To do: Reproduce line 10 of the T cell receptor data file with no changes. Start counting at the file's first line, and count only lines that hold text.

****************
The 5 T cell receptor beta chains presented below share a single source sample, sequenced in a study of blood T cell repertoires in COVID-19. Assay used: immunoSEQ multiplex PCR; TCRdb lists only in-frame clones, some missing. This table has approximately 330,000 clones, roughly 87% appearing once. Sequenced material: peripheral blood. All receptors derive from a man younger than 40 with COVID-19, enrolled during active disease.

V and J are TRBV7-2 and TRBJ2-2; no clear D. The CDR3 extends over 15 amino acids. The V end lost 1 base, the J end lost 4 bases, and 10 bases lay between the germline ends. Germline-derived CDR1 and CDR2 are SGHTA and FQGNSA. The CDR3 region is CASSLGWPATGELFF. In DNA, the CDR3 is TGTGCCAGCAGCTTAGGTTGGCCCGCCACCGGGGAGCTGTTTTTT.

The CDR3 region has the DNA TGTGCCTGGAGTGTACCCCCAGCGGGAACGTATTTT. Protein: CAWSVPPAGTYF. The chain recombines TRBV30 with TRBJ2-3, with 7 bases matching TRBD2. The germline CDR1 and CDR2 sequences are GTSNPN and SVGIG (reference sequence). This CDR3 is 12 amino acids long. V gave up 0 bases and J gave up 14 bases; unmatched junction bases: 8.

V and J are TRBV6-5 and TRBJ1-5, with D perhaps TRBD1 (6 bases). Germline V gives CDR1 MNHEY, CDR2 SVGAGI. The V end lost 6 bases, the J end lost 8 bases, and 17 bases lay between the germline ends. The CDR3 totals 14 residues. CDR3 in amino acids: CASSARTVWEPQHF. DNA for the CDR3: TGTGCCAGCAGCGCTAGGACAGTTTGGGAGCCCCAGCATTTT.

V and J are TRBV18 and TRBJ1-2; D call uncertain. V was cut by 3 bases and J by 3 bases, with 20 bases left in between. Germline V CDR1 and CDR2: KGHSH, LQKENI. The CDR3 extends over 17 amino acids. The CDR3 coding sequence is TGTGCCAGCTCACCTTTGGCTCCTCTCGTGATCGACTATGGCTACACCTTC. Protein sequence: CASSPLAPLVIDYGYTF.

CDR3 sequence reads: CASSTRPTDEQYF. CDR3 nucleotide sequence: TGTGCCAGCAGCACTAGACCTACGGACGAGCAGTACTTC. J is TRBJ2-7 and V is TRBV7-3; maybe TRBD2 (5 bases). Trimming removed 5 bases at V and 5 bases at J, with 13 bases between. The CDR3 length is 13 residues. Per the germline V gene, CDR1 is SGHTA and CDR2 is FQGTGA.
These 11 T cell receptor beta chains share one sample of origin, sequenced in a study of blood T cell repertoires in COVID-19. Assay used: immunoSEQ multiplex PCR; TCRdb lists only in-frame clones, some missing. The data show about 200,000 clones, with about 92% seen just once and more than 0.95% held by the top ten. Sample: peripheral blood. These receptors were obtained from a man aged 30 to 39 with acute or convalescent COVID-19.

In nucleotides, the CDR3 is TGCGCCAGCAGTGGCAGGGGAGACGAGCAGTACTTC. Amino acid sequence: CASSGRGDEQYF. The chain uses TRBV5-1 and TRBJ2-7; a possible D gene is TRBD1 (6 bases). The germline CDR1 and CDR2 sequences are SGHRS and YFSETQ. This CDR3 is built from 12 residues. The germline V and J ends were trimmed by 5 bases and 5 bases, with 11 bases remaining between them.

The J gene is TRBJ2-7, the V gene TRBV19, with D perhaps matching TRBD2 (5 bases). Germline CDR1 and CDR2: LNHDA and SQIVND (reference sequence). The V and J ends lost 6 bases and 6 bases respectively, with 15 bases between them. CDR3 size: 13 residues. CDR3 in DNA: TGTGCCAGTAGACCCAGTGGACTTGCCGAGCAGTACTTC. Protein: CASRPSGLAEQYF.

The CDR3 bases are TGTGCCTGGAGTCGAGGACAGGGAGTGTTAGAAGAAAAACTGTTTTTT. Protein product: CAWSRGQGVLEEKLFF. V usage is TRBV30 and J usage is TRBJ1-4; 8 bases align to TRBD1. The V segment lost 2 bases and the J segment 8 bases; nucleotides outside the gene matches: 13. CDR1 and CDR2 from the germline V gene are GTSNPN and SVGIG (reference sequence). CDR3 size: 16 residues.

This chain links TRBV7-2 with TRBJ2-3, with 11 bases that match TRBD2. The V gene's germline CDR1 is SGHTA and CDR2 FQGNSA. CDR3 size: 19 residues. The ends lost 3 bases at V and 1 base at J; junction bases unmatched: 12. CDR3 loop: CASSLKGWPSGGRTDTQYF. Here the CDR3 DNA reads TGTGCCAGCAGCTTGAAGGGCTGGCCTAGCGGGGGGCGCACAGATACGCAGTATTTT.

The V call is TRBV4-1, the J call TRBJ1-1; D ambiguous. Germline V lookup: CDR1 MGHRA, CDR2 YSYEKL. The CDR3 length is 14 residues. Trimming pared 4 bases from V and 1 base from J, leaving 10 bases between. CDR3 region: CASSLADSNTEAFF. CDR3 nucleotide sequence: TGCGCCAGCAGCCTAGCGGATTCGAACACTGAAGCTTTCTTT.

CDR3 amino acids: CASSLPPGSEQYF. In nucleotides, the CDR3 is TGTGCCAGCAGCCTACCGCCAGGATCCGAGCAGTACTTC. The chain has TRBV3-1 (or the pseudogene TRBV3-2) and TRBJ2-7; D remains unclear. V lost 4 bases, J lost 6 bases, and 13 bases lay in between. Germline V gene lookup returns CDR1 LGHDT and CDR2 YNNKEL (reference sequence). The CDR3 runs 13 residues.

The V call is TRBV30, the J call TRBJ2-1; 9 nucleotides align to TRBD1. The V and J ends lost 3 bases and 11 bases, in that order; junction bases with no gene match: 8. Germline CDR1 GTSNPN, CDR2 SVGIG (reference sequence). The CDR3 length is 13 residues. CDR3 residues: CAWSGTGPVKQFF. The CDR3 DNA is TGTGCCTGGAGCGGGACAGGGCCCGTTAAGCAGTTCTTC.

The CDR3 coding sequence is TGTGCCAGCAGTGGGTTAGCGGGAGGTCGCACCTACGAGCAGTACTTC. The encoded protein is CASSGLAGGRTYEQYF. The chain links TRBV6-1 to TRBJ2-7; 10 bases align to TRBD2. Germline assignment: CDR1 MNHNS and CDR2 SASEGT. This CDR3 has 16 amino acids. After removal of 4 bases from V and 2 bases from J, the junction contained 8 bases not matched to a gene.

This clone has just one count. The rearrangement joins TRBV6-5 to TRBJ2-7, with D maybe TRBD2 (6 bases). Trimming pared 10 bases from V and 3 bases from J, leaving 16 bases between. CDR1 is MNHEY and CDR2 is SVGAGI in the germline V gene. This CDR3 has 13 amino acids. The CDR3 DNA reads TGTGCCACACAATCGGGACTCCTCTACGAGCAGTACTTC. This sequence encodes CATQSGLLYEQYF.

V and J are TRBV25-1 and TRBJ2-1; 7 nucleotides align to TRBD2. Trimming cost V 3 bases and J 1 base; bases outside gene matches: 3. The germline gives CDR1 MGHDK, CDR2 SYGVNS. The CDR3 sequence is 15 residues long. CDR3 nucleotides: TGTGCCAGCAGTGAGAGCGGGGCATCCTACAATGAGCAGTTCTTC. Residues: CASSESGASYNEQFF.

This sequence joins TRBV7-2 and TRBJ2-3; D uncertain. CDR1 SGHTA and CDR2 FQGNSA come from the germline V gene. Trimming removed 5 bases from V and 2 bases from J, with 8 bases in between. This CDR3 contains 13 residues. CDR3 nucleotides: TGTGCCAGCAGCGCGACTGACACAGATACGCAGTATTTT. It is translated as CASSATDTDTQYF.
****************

The CDR3 bases are TGTGCCTGGAGTCGAGGACAGGGAGTGTTAGAAGAAAAACTGTTTTTT. Protein product: CAWSRGQGVLEEKLFF. V usage is TRBV30 and J usage is TRBJ1-4; 8 bases align to TRBD1. The V segment lost 2 bases and the J segment 8 bases; nucleotides outside the gene matches: 13. CDR1 and CDR2 from the germline V gene are GTSNPN and SVGIG (reference sequence). CDR3 size: 16 residues.